Vagus nerve stimulation magnet activation for seizures

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Vagus nerve stimulation magnet activation for seizures: a critical review

Source: Acta Neurol Scand D01: 10.111 / ane.12888.
Authors: Fisher, R.S., Eggleston, K.S. & Wright, C.W.

Purpose:

to gain insight in what is known about the use, effectiveness, and safety of magnet mode stimulation of vagus nerve stimulation (VNS) therapy.

Methods:

literature search conducted in January 2014 using PubMed. 9 primary articles were found; 11 additional articles (2 found after reviewing the reference lists of the 9 primary and 9 known to the authors) were included as well as 5 preclinical articles. So, in total 20 clinical and 5 pre-clinical articles – all reporting outcomes for magnet mode activation – were reviewed and summarized.

Results:

all pre-clinical studies showed that acute delivery of VNS immediately before or after the onset of experimentally induced seizures could attenuate or abort seizures. In the 20 clinical studies 829 patients were included; adults as well as children as young as 2 years of age, whereas 5 studies reported exclusively on children. Study designs were primarily retrospective or prospective case series of data based on patient and caregiver report. Benefit of magnet stimulation was reported in a weighted average of 45%; seizure cessation was reported in a weighted average of 28% of patients. Some patients reported decrease of intensity or duration of seizures, or of duration of post-ictal period. One study reported one patient with worsening with magnet stimulation. Concerning safety issues identical non-serious adverse events were reported on manual magnet stimulation as were seen in VNS therapy.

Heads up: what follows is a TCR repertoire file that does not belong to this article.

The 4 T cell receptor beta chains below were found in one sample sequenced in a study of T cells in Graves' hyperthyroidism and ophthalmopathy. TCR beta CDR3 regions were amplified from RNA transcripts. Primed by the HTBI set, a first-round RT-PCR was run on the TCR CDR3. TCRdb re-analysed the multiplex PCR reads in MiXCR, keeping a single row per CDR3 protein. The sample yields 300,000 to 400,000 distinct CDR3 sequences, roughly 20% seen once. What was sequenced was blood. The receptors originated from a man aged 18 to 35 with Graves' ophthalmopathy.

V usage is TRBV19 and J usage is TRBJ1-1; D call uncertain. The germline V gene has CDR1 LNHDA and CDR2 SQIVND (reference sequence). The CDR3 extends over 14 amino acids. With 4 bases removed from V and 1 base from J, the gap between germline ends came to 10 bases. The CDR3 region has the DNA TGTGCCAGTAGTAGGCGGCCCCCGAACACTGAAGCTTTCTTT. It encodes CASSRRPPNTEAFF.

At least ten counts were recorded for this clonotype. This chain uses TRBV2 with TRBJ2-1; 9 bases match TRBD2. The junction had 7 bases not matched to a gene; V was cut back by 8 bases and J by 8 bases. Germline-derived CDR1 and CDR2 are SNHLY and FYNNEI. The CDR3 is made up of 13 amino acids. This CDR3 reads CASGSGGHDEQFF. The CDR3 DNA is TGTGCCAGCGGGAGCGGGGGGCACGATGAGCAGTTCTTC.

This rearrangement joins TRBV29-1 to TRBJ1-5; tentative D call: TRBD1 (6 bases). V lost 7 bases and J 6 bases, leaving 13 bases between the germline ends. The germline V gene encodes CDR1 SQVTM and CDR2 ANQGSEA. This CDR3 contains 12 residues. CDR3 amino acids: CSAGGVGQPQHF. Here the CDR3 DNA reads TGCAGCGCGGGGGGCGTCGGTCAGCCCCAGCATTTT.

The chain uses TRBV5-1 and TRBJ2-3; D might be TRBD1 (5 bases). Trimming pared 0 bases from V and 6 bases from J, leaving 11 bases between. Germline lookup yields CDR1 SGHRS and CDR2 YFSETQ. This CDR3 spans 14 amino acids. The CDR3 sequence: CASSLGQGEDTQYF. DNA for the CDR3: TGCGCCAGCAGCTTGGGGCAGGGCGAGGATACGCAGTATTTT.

Discussion:

no randomized studies (magnet mode stimulation vs no magnet activation in response to seizure) were found. The reported benefit varied widely; from 11 – 89%. In reviewing the data it was impossible to differentiate between direct impact of magnet stimulation and other factors such as inhibition of seizure by alerting and mobilising necessary to use the magnet , placebo effect, etc.

http://www.ncbi.nlm.nih.gov/pubmed/25145652

Comments reviewer, prof Van Nieuwenhuizen:

this review provides important data: about 50% of patients report benefit of manual magnet stimulation; 28% report seizure cessation. Therefore magnet stimulation may be considered to be effective. This forms the indication for automatic activation of stimulation. Changes in heart rate at or near seizure onset enable automated responsive stimulation. This is an important approach as 40 – 60% of patients with epilepsy are unaware of their seizures.

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